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High Tax Breeds Crime - the smoking question

Tom Winnifrith
Sunday 16 February 2014

A few days ago I praised Nigel Farage for contemplating what most politicians do not dare – an acceptance that prohibition does not work, the legalisation of drugs. I am now hauled up with the question of taxation as a form of quasi-prohibition. I refer of course to cigarettes.

My local tobacconist in London offers me a choice of regular Marlboro Lights at £8.50 or what he terms “under the counter” Marlboro Lights from Vietnam at £5. I much prefer the Vietnamese Heath Warnings, although I am sure that the smoker depicted is Gollum and I much prefer paying £5 rather than £8.50 and so I buy “Under the Counter”.

It is estimated by the Government that 10% of fags sold in the UK are “under the counter.” I rather suspect that the real number is far higher. Why is this? Because when I pay £8.50 for a legit pack of fags £6.50 goes to the Government in tax.  That leaves c£1.40 for the manufacturer and 60p for the newsagent. The “alternative arrangement sees the manufacturer get his £1.40 with the criminal smuggler and the retailer sharing the remaining £3.60. The retailer is far better off and as long as he is not caught had probably trebled his profit margin and the criminal smuggler coins it in. You will have noticed that the big loser is the Government whose take falls from £6.50 to nil.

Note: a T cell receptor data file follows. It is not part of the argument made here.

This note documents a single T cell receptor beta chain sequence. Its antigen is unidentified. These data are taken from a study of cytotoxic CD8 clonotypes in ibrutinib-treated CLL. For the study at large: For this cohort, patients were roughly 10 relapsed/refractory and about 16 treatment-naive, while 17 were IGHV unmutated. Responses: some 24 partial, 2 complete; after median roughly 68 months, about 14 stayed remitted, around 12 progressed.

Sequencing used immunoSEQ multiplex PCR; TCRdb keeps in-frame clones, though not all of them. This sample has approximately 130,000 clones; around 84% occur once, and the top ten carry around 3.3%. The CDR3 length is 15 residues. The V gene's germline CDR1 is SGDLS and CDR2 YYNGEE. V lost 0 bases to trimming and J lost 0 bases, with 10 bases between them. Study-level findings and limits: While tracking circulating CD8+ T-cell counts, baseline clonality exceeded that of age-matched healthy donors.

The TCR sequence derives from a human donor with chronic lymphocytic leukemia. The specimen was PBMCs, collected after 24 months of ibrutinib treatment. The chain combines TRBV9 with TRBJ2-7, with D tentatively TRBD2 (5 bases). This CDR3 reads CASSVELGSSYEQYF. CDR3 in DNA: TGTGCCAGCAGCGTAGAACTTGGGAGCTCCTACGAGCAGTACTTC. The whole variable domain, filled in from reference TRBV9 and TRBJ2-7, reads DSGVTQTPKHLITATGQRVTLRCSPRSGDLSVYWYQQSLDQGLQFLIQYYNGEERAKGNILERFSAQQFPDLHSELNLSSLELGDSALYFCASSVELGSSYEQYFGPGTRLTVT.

The point is that so great are the rewards (because tax has been pushed up so high) that crime joins the market. Prohibitive taxation is quasi prohibition. It does not actually work. As a consumer I am less deterred by price because the crims are giving me cheaper goods, the health warnings mean nothing to me and the treasury is losing out on billions of quid in revenue each year.

Successive Governments have happily pushed through inflation busting tax increases on cigarettes. They do so because they can paint themselves as fighting an evil (one that still generates £12 billion a year in tax for them) and because they argue that we addicts have no choice but to pony up. They are wrong – we do have the choice as “under the counter” fags are available all over the place. The more Governments push up tax, the more margin criminals can make and the more demand there will be from pathetic addicts like myself.

Our current system of quasi prohibition makes criminal activity by smugglers and retailers an attractive risk reward trade. No doubt the next budget will make it an even more attractive trade for the criminals, whether it actually generates additional revenue for the Government is another matter.


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About Tom Winnifrith
Tom Winnifrith is the editor of When he is not harvesting olives in Greece, he is (planning to) raise goats in Wales.
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